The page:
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Dan Rooney's legacy remembered

John Wooten took a deep breath, and as he started to speak you could hear the emotion in his voice as he talked about late Steelers chairman Dan Rooney.

"I miss him terribly," said Wooten, Chairman of the Fritz Pollard Alliance. "I really do.

"There isn't a day that goes by that I don't think of him or I am reminded of a statement he said to me. He said, 'Always do what you know is right.' That is as simple as it gets."

Rooney always did what was right, and if there is anyone who knows that firsthand, it's Wooten. Wooten, who played 10 seasons in the NFL and later embarked on a career in scouting and player personnel with several teams, was among a group that fought for diversity and equality in the NFL that eventually lead to the development of the Rooney Rule.

On Thursday during the Fritz Pollard Alliance annual Salute to Excellence Awards, Rooney was remembered for championing the fight to get the Rooney Rule passed.

"I know how much it meant to him to see the organization, the Fritz Pollard Alliance, get started," said Steelers President Art Rooney II. "John Wooten has done a great job. My dad became very close to him. I appreciate the work he and Cyrus (Mehri) and all of the people involved in the organization have done. I am proud of him, that is for sure.

"It's important to continue the process and make sure people are getting the opportunity to advance, whether my father was involved or not. It was important to my father to see it continue. It's so great to see him be recognized at this dinner and have the work continue that the organization is doing."

Cyrus Mehri spoke about Dan Rooney and the work he did to launch the Rooney Rule. Mehri and the late Johnnie Cochran, both U.S. civil rights attorneys, released a report titled 'Black Coaches in the NFL: superior performance, inferior opportunities' back in 2002 after both Tony Dungy and Dennis Green were fired, despite them having a winning track record in their careers. Wooten and Kellen Winslow put together a group of minority scouts, coaches and front office personnel to advocate for better, and the report was sent to the NFL and its owners.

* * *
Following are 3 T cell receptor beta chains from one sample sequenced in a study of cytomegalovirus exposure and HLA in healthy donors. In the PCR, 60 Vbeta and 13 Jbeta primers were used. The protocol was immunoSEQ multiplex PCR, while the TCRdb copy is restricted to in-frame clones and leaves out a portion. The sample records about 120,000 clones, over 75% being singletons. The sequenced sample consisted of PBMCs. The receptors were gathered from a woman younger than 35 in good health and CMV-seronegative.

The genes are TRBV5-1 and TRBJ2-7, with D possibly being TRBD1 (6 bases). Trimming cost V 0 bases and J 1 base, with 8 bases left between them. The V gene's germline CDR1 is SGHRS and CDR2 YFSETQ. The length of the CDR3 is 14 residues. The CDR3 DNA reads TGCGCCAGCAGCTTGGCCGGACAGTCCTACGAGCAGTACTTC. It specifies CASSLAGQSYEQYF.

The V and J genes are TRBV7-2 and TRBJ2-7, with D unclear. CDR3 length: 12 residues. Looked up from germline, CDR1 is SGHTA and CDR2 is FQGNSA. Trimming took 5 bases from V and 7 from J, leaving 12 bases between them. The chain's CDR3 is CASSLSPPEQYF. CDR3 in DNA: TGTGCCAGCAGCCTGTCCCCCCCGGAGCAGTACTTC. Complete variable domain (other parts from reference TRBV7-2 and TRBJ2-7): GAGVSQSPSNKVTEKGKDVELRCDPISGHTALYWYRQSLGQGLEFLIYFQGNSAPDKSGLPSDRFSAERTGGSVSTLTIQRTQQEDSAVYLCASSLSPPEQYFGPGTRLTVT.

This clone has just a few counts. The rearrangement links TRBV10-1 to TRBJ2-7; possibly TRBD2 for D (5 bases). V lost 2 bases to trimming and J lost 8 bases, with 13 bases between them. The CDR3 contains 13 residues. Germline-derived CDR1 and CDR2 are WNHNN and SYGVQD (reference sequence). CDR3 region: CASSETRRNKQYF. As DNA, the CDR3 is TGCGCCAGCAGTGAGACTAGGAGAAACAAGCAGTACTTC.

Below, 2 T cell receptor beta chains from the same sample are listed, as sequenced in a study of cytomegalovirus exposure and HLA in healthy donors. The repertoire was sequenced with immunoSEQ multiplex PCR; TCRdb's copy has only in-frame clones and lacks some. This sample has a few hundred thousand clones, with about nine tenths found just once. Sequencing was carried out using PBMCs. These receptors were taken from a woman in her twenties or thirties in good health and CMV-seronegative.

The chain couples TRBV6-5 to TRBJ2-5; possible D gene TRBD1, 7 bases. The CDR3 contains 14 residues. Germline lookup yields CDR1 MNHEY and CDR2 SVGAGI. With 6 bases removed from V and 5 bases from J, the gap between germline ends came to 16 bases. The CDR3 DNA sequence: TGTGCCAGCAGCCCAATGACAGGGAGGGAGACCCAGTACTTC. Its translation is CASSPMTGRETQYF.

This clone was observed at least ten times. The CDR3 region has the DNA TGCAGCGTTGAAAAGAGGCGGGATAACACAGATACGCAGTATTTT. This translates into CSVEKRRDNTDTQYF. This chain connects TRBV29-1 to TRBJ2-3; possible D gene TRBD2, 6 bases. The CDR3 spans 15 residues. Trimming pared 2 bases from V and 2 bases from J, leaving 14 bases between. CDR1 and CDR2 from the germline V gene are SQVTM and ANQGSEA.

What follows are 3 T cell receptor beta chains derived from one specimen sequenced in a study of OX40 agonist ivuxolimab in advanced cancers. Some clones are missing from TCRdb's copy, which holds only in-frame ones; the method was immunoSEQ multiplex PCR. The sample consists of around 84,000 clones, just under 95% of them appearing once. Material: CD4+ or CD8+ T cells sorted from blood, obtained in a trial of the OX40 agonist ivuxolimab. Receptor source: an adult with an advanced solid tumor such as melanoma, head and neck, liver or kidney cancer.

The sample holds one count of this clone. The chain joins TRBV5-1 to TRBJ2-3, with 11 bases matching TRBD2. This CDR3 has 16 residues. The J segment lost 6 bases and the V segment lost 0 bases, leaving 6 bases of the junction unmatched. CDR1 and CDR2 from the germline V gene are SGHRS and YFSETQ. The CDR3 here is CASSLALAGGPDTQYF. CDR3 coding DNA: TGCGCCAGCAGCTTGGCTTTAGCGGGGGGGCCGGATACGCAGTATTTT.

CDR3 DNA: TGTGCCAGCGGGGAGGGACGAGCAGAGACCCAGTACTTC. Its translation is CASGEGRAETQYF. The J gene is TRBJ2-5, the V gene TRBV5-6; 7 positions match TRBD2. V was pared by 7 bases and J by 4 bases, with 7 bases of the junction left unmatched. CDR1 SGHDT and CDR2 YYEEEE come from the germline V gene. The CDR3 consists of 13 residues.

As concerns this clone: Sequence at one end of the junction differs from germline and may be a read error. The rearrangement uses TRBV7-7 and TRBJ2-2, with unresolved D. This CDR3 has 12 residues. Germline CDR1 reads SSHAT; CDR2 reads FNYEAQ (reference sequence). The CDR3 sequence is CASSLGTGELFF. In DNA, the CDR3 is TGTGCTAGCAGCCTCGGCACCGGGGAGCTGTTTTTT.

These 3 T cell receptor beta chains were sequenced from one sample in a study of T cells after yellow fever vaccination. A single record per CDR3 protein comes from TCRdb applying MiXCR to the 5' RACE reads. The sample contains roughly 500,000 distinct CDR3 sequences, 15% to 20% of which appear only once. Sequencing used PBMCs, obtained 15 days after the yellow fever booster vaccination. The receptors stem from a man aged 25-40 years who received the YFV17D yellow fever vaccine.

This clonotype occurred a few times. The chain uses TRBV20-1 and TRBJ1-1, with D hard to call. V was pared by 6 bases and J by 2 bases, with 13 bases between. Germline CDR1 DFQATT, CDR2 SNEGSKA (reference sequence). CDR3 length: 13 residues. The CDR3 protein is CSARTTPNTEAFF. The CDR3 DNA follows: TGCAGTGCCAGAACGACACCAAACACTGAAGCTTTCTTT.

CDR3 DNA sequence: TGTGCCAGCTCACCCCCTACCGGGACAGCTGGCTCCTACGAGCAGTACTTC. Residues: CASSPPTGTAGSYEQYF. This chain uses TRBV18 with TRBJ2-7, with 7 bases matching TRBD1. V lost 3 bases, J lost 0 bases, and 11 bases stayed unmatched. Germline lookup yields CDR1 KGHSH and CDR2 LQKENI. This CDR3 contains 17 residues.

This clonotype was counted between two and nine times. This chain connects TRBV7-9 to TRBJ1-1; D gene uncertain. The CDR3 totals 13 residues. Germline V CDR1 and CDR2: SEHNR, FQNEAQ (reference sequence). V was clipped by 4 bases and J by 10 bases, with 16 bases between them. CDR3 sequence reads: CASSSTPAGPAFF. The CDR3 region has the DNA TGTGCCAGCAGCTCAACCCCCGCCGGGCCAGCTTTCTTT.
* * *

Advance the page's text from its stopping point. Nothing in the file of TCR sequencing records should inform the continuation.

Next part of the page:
"As a sign of extraordinary leadership, when that report came out Dan Rooney wrote a letter to Commissioner (Paul) Tagliabue and said this is on us, the owners, let us take the lead on this," said Mehri. "Tagliabue created a diversity group of owners that Dan Rooney was the chair.

"There are a couple of things that happened that I appreciate more now in hindsight. When Dan Rooney got appointed, John Wooten called me and said 'Cyrus, we have just won.' I asked him why he felt that way. He told me Tagliabue appointed Dan Rooney as the chair of the committee. He told me let me tell you about Dan Rooney and he went through the history of the Rooney family and the tradition and how he treated people and that there is no owner more respected in the NFL than Dan Rooney. He schooled me on the magnitude he brought to this." 

Rooney worked diligently with the committee, until what became known as the Rooney Rule was passed in 2002. The Fritz Pollard Alliance was founded after the Rooney Rule passed, overseeing that teams abide by the rule. The rule requires teams to interview at least one minority candidate for openings in coaching and senior football operations positions. It was recently expanded to require teams to interview women for executive positions as well.

"The scope of this is way beyond what we could have possibly imagined. He was invaluable in that happening," said Mehri. "There is no way to fully quantify it. We said it should be called the Rooney Rule because we had an internal champion fighting for this and showing that leadership. I felt like the owners would own it that way. This indicates it came from the most respected owner in the league. And he earned it.

"He brought a moral compass to the league. He made it clear to me that he was looking for what was best for the game, not the Steelers, not the owners, but for the game. That is why he deserves to be in the Hall of Fame. His foresight and collective view is unmatched. Everyone can learn from what he did. He brought a value system we can all learn from. You saw that in everything he did. He never lost his humbleness." 

The dinner also honored individuals with the Johnnie Cochran Salute to Excellence Award, presented to minority owners, coaches and front office executives whose team advanced to the NFL playoffs. Steelers Coach Mike Tomlin and Vice President of Football & Business Administration Omar Khan were honored for the team once again making it to the postseason.

"Mike is committed to what the organization is doing," said Rooney. "This is important for him.

"The work this organization does is important. John Wooten has done a great job and the perseverance that he has shown to make sure people are paying attention. There are a lot of good people involved that will make sure everything that was started with my dad, Commissioner Tagliabue and the others involved will continue."

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